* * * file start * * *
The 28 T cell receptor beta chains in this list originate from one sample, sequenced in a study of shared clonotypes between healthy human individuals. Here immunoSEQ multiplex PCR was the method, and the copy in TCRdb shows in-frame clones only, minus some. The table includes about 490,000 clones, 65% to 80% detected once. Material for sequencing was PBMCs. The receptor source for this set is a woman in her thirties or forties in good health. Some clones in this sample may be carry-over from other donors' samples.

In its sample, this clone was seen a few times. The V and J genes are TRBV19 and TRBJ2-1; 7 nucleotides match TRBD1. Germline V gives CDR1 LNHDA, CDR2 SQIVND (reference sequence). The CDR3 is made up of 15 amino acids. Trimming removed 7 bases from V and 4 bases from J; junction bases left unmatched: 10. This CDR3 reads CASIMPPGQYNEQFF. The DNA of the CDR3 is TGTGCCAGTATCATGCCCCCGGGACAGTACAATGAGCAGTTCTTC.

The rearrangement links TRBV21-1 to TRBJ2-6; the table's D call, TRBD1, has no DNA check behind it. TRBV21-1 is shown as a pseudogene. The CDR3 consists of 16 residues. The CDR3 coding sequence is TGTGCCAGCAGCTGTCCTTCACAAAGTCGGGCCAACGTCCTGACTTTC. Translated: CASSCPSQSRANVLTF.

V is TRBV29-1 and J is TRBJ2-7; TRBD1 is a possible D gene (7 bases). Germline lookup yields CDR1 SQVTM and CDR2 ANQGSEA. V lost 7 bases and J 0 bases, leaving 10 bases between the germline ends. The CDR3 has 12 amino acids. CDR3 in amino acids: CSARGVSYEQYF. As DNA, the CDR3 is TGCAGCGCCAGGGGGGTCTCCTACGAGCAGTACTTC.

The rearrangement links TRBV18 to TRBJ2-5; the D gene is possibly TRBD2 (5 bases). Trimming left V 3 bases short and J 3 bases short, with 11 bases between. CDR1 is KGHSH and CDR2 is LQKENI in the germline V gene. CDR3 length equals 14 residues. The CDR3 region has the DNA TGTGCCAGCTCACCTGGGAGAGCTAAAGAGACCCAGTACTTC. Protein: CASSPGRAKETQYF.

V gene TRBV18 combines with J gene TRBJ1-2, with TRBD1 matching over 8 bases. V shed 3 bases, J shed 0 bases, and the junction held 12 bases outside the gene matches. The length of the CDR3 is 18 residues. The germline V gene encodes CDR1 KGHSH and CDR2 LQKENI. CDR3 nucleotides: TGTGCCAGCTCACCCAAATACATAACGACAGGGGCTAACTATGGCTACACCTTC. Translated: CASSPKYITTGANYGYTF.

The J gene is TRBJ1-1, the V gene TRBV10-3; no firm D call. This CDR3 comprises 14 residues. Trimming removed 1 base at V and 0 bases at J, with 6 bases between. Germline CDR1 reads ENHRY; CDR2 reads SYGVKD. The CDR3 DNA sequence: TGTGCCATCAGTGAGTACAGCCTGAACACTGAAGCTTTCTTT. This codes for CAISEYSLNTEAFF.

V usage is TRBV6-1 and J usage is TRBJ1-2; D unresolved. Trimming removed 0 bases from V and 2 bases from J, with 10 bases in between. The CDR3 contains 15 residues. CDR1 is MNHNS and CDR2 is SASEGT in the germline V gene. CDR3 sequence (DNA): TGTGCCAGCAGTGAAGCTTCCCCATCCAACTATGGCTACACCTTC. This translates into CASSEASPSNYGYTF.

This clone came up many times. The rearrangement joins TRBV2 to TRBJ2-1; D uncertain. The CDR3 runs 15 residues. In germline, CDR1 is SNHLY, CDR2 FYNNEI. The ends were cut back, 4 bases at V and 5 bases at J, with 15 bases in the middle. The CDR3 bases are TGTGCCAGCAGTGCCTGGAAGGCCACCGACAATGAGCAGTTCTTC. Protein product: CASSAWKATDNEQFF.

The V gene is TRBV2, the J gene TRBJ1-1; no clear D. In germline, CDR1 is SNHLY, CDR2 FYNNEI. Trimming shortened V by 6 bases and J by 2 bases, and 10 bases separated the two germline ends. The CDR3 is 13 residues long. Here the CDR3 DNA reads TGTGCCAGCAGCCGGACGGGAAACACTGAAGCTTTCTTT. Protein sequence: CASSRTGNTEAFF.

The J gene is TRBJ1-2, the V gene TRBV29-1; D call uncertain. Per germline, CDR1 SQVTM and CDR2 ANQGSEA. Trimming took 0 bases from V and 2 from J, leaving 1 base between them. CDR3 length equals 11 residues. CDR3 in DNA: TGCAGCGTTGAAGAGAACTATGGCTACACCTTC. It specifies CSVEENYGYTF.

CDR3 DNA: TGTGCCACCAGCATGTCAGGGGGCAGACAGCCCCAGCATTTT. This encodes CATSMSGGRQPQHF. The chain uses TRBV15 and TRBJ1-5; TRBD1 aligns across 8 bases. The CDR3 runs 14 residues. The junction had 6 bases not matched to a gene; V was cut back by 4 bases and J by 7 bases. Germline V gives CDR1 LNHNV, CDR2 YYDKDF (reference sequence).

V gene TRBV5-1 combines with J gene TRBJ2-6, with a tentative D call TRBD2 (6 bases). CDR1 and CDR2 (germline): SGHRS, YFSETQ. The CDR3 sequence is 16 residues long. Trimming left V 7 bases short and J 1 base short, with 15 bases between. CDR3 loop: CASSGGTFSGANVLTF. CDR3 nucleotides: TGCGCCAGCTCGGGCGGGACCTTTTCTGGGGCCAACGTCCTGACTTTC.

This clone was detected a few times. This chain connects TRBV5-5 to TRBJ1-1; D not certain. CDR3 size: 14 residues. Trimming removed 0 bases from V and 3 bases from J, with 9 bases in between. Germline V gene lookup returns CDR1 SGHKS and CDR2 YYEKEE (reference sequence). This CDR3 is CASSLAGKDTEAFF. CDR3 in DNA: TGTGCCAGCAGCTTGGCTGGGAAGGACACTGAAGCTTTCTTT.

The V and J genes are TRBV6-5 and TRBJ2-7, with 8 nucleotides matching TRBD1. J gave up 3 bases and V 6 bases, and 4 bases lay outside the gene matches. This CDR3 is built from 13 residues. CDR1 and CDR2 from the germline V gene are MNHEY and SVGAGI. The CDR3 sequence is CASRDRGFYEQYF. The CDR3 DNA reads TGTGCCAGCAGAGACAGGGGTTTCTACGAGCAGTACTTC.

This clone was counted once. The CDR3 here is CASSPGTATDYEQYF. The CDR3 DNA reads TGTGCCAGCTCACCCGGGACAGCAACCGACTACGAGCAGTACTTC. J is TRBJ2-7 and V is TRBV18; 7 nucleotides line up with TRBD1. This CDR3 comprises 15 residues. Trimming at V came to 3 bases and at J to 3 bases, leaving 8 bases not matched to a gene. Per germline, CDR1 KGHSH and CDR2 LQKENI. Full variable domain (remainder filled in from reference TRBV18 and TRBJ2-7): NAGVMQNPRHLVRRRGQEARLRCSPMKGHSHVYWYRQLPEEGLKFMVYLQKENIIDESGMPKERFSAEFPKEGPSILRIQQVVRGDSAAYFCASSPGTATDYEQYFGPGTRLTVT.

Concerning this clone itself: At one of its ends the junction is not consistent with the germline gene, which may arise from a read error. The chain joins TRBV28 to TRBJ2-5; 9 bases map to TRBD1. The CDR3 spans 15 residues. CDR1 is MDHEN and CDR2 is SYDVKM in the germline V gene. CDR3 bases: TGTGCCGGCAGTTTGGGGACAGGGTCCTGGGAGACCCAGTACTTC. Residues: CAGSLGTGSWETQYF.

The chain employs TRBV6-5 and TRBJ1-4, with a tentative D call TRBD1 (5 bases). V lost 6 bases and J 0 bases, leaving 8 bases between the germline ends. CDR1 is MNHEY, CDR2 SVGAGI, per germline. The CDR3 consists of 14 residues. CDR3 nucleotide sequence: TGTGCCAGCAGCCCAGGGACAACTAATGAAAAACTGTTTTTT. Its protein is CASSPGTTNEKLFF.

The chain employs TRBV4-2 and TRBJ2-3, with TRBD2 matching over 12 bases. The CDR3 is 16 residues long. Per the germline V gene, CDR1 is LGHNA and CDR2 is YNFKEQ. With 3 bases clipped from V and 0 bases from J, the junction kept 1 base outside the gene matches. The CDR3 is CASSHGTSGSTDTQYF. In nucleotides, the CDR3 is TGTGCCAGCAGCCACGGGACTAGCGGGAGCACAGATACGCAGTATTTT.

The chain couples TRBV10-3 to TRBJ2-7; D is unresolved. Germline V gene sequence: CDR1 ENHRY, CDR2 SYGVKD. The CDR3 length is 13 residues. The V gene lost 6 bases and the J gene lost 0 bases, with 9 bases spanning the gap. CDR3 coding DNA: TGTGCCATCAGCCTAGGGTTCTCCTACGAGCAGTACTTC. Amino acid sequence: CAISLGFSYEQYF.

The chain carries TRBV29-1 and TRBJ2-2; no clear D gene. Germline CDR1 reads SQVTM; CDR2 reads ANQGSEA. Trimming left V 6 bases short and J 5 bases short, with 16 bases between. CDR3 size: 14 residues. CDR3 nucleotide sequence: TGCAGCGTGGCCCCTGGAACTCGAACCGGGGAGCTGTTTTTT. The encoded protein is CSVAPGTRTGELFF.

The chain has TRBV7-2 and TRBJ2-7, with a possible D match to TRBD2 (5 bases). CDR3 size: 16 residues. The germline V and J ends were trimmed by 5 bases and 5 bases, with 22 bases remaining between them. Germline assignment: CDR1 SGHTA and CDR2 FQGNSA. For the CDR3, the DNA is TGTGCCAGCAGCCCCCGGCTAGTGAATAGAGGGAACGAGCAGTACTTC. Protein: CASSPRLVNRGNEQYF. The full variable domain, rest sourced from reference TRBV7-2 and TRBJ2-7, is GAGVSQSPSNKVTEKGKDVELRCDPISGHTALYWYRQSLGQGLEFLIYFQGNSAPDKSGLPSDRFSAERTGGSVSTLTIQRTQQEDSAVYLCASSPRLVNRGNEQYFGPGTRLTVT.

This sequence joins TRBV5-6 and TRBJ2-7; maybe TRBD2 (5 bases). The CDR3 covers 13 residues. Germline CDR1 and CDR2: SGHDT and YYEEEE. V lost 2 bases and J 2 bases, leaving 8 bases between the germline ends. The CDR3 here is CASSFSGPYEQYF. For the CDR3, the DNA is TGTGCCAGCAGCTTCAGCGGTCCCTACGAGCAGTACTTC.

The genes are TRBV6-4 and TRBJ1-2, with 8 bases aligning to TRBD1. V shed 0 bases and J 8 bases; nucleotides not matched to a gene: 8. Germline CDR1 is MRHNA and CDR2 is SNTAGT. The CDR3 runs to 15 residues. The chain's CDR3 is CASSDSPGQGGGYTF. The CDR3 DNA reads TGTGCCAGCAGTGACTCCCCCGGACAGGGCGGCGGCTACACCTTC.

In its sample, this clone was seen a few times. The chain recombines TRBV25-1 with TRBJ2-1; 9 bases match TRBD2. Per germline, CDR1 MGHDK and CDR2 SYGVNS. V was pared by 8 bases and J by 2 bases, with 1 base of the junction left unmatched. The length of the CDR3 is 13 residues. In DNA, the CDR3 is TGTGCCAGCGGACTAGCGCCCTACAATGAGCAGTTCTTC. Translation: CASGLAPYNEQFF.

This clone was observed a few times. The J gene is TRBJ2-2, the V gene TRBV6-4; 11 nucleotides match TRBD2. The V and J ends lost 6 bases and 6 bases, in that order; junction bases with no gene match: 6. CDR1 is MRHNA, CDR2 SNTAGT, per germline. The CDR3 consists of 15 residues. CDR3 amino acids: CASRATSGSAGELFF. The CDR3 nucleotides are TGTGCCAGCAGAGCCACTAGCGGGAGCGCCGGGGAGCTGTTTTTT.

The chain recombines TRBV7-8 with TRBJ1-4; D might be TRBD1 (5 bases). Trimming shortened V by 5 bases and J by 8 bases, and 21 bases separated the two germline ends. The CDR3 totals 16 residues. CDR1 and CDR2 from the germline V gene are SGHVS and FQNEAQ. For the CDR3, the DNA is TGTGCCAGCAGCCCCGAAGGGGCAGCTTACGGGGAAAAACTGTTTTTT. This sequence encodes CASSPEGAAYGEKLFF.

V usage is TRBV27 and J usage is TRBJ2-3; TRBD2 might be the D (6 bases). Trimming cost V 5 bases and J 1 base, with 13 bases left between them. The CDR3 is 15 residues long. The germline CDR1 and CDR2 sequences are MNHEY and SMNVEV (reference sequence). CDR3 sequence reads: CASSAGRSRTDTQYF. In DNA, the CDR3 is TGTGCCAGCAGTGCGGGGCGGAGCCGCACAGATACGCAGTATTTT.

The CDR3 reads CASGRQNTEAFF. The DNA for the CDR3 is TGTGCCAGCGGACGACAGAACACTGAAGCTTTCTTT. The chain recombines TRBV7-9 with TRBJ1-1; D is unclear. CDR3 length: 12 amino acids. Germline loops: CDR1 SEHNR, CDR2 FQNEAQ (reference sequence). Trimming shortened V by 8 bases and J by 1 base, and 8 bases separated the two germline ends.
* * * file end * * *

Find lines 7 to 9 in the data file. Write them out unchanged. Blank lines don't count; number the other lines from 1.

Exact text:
The J gene is TRBJ1-1, the V gene TRBV10-3; no firm D call. This CDR3 comprises 14 residues. Trimming removed 1 base at V and 0 bases at J, with 6 bases between. Germline CDR1 reads ENHRY; CDR2 reads SYGVKD. The CDR3 DNA sequence: TGTGCCATCAGTGAGTACAGCCTGAACACTGAAGCTTTCTTT. This codes for CAISEYSLNTEAFF.

V usage is TRBV6-1 and J usage is TRBJ1-2; D unresolved. Trimming removed 0 bases from V and 2 bases from J, with 10 bases in between. The CDR3 contains 15 residues. CDR1 is MNHNS and CDR2 is SASEGT in the germline V gene. CDR3 sequence (DNA): TGTGCCAGCAGTGAAGCTTCCCCATCCAACTATGGCTACACCTTC. This translates into CASSEASPSNYGYTF.

This clone came up many times. The rearrangement joins TRBV2 to TRBJ2-1; D uncertain. The CDR3 runs 15 residues. In germline, CDR1 is SNHLY, CDR2 FYNNEI. The ends were cut back, 4 bases at V and 5 bases at J, with 15 bases in the middle. The CDR3 bases are TGTGCCAGCAGTGCCTGGAAGGCCACCGACAATGAGCAGTTCTTC. Protein product: CASSAWKATDNEQFF.